Patient Preferences in Controlling Access to Their Electronic Health Records: a Prospective Cohort Study in Primary Care

Peter Schwartz, Kelly Caine, Sheri A. Alpert, Eric M. Meslin, Aaron Carroll, William M. Tierney

Research output: Contribution to journalArticle

21 Citations (Scopus)

Abstract

Introduction: Previous studies have measured individuals’ willingness to share personal information stored in electronic health records (EHRs) with health care providers, but none has measured preferences among patients when they are allowed to determine the parameters of provider access.

Methods: Patients were given the ability to control access by doctors, nurses, and other staff in a primary care clinic to personal information stored in an EHR. Patients could restrict access to all personal data or to specific types of sensitive information, and could restrict access for a specific time period. Patients also completed a survey regarding their understanding of and opinions regarding the process.

Results: Of 139 eligible patients who were approached, 105 (75.5 %) were enrolled, and preferences were collected from all 105 (100 %). Sixty patients (57 %) did not restrict access for any providers. Of the 45 patients (43 %) who chose to limit the access of at least one provider, 36 restricted access only to all personal information in the EHR, while nine restricted access of some providers to a subset of the their personal information. Thirty-four (32.3 %) patients blocked access to all personal information by all doctors, nurses, and/or other staff, 26 (24.8 %) blocked access by all doctors and/or nurses, and five (4.8 %) denied access to all doctors, nurses, and staff.

Conclusions: A significant minority of patients chose to restrict access by their primary care providers to personal information contained in an EHR, and few chose to restrict access to specific types of information. More research is needed to identify patient goals and understanding of the implications when facing decisions of this sort, and to identify the impact of patient education regarding information contained in EHRs and their use in the clinical care setting.

Original languageEnglish
Pages (from-to)25-30
Number of pages6
JournalJournal of General Internal Medicine
Volume30
Issue number1
DOIs
StatePublished - 2014

Fingerprint

Patient Preference
Electronic Health Records
Primary Health Care
Cohort Studies
Prospective Studies
Nurses
Access to Information
Patient Education
Health Personnel

Keywords

  • Electronic health records
  • Fair information practices
  • Patient preferences

ASJC Scopus subject areas

  • Internal Medicine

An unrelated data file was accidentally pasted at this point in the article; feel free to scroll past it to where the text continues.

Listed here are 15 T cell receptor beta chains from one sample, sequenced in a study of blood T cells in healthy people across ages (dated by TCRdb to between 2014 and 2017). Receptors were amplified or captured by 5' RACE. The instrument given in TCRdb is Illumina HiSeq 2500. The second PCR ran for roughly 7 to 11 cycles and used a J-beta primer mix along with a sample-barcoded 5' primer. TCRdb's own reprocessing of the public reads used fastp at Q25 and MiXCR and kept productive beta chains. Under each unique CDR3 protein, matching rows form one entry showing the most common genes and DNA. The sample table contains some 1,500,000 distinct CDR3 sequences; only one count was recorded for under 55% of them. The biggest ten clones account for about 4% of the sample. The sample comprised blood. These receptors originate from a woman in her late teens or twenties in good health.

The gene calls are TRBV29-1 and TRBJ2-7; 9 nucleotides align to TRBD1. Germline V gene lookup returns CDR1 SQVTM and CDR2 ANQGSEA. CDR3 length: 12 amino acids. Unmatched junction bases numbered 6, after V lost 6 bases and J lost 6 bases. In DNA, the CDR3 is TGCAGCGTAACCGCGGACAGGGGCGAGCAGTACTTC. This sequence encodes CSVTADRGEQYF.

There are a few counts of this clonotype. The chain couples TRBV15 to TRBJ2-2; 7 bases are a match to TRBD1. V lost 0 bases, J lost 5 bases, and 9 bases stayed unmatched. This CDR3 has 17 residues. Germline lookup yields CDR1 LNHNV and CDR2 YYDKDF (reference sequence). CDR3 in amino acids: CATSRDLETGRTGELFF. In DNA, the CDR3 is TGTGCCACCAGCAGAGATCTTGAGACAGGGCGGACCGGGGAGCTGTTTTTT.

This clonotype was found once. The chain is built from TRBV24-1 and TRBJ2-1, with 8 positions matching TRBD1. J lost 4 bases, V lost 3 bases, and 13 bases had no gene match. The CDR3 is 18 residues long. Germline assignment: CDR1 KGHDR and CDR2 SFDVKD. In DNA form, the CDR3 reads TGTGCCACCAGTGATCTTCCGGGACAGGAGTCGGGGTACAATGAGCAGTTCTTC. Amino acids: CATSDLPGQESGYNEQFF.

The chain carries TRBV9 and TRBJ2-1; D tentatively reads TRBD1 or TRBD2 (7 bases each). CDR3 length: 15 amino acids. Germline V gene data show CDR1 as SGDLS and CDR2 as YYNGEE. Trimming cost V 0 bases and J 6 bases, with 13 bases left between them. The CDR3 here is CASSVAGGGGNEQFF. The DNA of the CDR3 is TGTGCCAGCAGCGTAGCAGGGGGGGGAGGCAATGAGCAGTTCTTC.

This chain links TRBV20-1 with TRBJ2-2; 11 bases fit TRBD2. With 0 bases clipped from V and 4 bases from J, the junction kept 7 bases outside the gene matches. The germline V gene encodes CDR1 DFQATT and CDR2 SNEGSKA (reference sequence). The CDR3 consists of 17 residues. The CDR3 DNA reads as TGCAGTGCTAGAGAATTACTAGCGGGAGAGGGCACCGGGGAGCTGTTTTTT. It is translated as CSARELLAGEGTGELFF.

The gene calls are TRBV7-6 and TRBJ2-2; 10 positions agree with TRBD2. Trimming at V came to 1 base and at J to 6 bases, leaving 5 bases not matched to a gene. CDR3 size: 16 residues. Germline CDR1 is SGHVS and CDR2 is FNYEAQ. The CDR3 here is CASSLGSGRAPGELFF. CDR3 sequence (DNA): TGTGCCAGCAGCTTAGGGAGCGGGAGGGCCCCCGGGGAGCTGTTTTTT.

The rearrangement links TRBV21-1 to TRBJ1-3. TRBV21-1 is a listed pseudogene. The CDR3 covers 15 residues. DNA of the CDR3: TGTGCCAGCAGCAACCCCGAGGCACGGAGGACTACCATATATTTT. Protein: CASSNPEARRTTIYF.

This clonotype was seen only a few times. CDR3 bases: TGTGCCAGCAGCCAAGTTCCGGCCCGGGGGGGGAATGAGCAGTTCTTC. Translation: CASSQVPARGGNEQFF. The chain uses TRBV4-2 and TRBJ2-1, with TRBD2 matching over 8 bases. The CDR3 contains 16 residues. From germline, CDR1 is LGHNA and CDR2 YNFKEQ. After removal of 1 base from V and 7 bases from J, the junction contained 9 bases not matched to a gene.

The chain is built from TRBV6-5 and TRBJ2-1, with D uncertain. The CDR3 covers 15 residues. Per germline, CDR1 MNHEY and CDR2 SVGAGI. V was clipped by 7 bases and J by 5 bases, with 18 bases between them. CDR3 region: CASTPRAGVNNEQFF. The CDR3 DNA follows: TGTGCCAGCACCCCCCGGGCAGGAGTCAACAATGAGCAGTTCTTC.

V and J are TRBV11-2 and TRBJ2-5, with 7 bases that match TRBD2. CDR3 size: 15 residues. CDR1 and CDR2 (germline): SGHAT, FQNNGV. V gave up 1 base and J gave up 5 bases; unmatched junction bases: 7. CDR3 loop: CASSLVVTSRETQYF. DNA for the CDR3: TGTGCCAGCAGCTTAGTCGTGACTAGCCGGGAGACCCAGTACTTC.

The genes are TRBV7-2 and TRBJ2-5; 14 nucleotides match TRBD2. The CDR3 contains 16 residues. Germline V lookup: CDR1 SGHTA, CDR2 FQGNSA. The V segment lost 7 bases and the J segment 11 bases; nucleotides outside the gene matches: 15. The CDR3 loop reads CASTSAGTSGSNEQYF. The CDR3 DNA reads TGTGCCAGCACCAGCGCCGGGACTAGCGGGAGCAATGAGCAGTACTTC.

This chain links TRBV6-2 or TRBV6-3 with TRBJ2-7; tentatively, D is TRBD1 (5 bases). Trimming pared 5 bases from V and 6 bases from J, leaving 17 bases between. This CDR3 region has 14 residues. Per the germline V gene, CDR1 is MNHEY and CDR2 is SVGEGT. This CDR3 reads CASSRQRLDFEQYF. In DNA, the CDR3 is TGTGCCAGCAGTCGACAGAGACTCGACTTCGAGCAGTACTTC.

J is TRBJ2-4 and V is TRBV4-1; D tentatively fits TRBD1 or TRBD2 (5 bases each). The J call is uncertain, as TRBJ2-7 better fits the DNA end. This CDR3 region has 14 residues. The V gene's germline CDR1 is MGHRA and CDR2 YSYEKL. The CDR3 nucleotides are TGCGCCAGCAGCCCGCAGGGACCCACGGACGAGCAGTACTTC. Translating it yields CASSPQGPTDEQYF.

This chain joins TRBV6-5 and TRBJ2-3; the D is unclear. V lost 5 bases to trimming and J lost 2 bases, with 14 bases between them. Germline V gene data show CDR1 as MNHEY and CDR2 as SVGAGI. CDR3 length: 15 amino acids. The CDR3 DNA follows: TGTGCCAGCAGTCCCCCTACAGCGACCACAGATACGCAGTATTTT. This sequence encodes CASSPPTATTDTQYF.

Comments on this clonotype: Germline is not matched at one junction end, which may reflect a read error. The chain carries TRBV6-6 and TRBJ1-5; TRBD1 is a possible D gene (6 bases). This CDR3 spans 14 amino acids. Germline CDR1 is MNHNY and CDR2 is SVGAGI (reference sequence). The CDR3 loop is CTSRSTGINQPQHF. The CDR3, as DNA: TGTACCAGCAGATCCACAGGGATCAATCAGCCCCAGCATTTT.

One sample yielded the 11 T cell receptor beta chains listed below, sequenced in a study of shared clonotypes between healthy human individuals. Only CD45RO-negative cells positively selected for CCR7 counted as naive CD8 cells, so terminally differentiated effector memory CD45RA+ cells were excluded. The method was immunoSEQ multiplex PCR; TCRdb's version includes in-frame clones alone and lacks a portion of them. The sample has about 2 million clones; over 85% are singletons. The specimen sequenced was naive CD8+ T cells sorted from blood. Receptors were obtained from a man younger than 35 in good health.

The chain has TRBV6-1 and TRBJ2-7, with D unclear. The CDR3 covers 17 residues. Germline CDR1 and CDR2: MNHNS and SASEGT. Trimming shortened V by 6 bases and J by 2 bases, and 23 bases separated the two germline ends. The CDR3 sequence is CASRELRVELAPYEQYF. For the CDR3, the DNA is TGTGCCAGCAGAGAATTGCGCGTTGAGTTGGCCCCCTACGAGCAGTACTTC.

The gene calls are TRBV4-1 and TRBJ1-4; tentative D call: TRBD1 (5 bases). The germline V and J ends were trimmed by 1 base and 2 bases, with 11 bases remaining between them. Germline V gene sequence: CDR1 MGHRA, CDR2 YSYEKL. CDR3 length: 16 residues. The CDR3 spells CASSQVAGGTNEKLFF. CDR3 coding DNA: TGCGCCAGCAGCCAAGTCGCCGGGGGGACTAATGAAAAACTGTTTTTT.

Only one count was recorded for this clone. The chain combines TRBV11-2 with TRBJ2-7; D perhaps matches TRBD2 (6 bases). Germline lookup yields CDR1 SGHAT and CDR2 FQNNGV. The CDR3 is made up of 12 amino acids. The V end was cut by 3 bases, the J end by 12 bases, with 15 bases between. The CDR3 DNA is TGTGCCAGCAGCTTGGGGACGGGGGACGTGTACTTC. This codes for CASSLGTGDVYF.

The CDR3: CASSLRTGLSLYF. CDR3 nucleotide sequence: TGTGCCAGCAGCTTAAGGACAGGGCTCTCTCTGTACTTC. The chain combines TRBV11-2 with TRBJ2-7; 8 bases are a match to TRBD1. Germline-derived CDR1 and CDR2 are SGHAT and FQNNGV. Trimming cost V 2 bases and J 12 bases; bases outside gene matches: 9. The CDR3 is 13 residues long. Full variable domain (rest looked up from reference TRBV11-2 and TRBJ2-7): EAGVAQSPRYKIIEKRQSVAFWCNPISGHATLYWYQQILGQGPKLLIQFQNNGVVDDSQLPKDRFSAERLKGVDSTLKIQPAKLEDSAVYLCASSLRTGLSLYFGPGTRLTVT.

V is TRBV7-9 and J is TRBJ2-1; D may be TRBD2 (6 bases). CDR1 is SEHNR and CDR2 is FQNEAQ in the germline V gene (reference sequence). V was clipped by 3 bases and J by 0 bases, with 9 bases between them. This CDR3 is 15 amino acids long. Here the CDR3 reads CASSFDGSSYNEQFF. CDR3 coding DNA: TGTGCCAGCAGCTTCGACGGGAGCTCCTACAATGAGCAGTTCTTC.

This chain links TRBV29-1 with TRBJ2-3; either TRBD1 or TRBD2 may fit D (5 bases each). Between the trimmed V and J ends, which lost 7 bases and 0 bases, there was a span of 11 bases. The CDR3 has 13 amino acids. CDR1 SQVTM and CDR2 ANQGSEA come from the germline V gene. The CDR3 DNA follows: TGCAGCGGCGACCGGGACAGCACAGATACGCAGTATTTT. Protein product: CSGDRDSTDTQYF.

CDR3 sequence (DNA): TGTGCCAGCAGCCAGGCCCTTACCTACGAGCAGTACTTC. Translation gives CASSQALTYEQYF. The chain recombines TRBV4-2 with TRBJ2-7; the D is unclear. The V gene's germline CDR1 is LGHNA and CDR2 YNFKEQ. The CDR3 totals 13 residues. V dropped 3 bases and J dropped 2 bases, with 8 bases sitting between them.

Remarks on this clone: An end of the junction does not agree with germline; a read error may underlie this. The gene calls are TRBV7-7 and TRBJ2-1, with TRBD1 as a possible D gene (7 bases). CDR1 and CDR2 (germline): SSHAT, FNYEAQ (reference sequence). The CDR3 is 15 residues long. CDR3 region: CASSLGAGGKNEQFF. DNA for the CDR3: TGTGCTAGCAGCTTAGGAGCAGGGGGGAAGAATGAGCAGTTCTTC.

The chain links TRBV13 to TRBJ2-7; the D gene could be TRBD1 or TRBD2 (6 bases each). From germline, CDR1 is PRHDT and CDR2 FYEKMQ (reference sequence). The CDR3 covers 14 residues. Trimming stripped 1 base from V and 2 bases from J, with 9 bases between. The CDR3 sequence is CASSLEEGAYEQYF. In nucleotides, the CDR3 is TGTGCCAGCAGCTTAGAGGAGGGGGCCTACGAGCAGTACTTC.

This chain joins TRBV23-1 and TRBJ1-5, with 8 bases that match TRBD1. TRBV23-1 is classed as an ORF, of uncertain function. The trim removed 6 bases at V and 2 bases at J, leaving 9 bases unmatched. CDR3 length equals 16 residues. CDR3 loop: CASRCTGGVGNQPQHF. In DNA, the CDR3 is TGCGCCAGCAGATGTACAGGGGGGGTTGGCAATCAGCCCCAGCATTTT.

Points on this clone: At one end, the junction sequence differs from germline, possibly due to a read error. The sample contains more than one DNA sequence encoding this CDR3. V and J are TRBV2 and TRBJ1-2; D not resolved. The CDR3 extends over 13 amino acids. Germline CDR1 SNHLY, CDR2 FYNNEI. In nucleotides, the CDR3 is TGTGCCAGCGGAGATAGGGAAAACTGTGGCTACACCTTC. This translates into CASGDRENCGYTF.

Cite this

Patient Preferences in Controlling Access to Their Electronic Health Records : a Prospective Cohort Study in Primary Care. / Schwartz, Peter; Caine, Kelly; Alpert, Sheri A.; Meslin, Eric M.; Carroll, Aaron; Tierney, William M.

In: Journal of General Internal Medicine, Vol. 30, No. 1, 2014, p. 25-30.

Research output: Contribution to journalArticle

@article{e09807f9a60d415e96a891d35e6355bf,
title = "Patient Preferences in Controlling Access to Their Electronic Health Records: a Prospective Cohort Study in Primary Care",
abstract = "Introduction: Previous studies have measured individuals’ willingness to share personal information stored in electronic health records (EHRs) with health care providers, but none has measured preferences among patients when they are allowed to determine the parameters of provider access.Methods: Patients were given the ability to control access by doctors, nurses, and other staff in a primary care clinic to personal information stored in an EHR. Patients could restrict access to all personal data or to specific types of sensitive information, and could restrict access for a specific time period. Patients also completed a survey regarding their understanding of and opinions regarding the process.Results: Of 139 eligible patients who were approached, 105 (75.5 {\%}) were enrolled, and preferences were collected from all 105 (100 {\%}). Sixty patients (57 {\%}) did not restrict access for any providers. Of the 45 patients (43 {\%}) who chose to limit the access of at least one provider, 36 restricted access only to all personal information in the EHR, while nine restricted access of some providers to a subset of the their personal information. Thirty-four (32.3 {\%}) patients blocked access to all personal information by all doctors, nurses, and/or other staff, 26 (24.8 {\%}) blocked access by all doctors and/or nurses, and five (4.8 {\%}) denied access to all doctors, nurses, and staff.Conclusions: A significant minority of patients chose to restrict access by their primary care providers to personal information contained in an EHR, and few chose to restrict access to specific types of information. More research is needed to identify patient goals and understanding of the implications when facing decisions of this sort, and to identify the impact of patient education regarding information contained in EHRs and their use in the clinical care setting.",